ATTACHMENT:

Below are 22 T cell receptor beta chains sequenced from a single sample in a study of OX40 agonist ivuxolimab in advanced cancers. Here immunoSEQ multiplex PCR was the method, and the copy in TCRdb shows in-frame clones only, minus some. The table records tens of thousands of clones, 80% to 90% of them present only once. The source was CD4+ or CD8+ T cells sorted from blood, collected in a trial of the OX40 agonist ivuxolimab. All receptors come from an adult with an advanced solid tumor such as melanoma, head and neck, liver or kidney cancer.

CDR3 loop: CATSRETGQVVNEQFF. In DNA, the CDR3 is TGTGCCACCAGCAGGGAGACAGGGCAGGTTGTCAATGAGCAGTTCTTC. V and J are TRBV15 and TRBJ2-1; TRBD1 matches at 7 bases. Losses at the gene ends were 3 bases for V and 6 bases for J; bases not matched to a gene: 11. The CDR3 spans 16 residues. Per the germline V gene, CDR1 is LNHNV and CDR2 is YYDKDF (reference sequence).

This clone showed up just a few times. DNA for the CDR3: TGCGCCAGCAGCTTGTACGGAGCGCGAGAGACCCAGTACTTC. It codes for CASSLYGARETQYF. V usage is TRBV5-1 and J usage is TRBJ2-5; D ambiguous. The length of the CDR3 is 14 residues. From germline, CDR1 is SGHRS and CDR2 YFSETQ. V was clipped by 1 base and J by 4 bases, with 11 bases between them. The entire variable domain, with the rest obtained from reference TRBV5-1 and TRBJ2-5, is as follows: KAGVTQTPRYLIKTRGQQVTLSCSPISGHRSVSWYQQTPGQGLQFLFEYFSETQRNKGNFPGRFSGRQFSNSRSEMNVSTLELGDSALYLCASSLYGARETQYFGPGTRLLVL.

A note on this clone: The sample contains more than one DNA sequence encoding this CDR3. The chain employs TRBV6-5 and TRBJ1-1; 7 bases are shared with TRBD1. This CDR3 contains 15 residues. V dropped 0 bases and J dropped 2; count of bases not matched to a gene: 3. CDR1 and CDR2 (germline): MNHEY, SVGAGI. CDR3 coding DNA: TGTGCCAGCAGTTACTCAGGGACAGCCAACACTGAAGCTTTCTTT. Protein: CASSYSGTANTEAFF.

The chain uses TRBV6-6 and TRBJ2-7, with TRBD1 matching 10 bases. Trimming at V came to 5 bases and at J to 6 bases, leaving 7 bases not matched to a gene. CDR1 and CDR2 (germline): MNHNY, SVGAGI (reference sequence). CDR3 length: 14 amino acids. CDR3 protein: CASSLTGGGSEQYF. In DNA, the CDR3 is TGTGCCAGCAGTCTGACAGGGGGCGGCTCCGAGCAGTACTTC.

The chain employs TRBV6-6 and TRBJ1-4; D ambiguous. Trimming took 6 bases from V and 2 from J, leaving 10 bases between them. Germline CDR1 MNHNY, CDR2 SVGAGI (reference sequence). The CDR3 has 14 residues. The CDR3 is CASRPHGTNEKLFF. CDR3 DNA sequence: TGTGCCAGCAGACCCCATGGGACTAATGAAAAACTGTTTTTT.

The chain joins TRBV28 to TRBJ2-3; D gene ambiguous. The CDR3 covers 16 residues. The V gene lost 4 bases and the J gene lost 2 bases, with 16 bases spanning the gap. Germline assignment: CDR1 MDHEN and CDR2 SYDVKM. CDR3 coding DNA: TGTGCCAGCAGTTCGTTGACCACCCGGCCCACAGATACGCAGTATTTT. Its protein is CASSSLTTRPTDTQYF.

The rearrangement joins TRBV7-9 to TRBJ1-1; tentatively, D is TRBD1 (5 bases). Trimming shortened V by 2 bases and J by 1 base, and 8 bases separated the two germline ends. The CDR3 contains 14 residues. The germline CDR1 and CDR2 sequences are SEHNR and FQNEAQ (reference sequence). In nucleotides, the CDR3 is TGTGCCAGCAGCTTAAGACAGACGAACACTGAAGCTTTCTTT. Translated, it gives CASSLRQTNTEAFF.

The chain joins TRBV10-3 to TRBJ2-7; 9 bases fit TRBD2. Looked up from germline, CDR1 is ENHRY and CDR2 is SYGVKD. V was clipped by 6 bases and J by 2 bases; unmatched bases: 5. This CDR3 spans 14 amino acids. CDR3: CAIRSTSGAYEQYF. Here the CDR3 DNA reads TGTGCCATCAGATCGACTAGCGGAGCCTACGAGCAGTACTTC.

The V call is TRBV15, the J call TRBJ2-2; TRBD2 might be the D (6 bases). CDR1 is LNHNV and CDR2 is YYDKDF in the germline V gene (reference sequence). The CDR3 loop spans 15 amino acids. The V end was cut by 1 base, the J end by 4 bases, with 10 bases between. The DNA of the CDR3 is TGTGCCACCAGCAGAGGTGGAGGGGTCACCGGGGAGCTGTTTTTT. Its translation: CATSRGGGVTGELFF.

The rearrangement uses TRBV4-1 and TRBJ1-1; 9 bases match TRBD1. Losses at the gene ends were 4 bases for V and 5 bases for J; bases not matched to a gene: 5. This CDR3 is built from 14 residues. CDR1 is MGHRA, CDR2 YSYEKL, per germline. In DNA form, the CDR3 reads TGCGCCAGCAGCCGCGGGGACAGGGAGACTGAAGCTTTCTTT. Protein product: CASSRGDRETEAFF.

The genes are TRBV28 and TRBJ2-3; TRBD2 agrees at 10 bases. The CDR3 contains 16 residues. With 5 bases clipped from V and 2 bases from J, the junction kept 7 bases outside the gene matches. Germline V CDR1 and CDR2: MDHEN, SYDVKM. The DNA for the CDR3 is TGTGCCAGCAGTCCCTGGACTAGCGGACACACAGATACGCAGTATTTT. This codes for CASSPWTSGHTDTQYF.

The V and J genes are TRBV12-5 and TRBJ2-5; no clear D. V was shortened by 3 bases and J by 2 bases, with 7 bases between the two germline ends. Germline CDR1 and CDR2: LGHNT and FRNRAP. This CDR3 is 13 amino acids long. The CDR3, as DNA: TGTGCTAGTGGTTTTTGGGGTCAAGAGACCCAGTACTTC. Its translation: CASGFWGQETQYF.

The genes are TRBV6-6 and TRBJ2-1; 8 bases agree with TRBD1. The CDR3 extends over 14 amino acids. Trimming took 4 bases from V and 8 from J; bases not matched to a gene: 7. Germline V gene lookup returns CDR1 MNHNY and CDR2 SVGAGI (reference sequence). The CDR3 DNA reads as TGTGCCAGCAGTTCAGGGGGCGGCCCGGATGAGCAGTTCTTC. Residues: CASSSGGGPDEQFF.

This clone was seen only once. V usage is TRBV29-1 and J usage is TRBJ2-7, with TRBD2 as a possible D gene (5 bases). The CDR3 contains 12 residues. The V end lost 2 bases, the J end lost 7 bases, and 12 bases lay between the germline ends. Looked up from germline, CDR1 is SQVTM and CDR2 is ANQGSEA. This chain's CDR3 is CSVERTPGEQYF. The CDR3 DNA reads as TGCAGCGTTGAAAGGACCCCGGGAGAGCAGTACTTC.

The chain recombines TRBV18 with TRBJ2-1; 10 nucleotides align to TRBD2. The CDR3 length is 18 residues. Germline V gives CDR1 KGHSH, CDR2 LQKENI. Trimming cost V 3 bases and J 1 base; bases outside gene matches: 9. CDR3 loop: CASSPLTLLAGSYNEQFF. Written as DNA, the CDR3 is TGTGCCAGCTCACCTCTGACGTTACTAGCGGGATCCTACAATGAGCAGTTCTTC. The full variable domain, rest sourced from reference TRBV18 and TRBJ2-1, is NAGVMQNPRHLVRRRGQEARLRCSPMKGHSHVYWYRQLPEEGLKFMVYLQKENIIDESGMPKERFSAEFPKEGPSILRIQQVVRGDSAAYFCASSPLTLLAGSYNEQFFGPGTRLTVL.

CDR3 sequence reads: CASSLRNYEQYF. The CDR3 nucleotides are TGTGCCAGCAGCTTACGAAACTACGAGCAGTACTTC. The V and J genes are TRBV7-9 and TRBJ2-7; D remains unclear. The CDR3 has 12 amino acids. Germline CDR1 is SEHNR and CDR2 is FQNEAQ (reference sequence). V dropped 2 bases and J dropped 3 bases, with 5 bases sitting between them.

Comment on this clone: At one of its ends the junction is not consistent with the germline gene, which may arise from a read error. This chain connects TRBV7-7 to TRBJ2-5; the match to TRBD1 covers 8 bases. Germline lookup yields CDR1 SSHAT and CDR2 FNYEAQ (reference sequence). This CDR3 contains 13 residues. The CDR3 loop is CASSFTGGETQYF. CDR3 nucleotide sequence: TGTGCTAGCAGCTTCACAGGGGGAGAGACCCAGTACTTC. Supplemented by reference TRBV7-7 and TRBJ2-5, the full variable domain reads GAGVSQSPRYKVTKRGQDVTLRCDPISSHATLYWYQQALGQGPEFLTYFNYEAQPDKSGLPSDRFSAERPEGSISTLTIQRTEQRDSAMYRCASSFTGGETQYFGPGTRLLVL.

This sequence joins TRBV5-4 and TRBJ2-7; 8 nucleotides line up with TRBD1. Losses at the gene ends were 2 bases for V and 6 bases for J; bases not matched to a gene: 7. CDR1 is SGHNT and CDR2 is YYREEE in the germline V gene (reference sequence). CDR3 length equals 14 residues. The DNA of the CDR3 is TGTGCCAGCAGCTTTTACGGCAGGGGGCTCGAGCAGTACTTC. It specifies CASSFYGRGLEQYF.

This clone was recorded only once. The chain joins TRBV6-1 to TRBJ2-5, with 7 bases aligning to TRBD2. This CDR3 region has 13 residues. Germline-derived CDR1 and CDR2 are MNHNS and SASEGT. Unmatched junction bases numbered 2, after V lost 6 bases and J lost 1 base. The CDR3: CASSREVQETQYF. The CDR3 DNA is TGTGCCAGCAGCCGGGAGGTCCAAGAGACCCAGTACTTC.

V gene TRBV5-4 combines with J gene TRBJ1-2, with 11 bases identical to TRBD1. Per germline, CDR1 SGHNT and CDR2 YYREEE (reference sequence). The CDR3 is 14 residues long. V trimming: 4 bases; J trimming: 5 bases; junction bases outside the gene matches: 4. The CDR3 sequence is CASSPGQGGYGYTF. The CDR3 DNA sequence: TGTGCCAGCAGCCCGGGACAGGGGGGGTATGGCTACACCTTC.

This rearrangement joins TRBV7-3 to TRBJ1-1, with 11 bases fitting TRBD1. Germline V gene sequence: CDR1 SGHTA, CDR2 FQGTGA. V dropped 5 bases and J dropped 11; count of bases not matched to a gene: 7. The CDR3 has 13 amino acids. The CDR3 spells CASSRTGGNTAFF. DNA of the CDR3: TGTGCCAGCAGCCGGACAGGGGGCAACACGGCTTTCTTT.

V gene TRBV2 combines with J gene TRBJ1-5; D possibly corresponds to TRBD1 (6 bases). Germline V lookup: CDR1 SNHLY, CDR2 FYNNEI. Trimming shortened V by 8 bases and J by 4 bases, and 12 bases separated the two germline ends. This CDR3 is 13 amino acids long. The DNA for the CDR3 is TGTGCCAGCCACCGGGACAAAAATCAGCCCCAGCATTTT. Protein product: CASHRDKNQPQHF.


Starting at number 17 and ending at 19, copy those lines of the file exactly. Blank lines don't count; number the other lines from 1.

CDR3 sequence reads: CASSLRNYEQYF. The CDR3 nucleotides are TGTGCCAGCAGCTTACGAAACTACGAGCAGTACTTC. The V and J genes are TRBV7-9 and TRBJ2-7; D remains unclear. The CDR3 has 12 amino acids. Germline CDR1 is SEHNR and CDR2 is FQNEAQ (reference sequence). V dropped 2 bases and J dropped 3 bases, with 5 bases sitting between them.

Comment on this clone: At one of its ends the junction is not consistent with the germline gene, which may arise from a read error. This chain connects TRBV7-7 to TRBJ2-5; the match to TRBD1 covers 8 bases. Germline lookup yields CDR1 SSHAT and CDR2 FNYEAQ (reference sequence). This CDR3 contains 13 residues. The CDR3 loop is CASSFTGGETQYF. CDR3 nucleotide sequence: TGTGCTAGCAGCTTCACAGGGGGAGAGACCCAGTACTTC. Supplemented by reference TRBV7-7 and TRBJ2-5, the full variable domain reads GAGVSQSPRYKVTKRGQDVTLRCDPISSHATLYWYQQALGQGPEFLTYFNYEAQPDKSGLPSDRFSAERPEGSISTLTIQRTEQRDSAMYRCASSFTGGETQYFGPGTRLLVL.

This sequence joins TRBV5-4 and TRBJ2-7; 8 nucleotides line up with TRBD1. Losses at the gene ends were 2 bases for V and 6 bases for J; bases not matched to a gene: 7. CDR1 is SGHNT and CDR2 is YYREEE in the germline V gene (reference sequence). CDR3 length equals 14 residues. The DNA of the CDR3 is TGTGCCAGCAGCTTTTACGGCAGGGGGCTCGAGCAGTACTTC. It specifies CASSFYGRGLEQYF.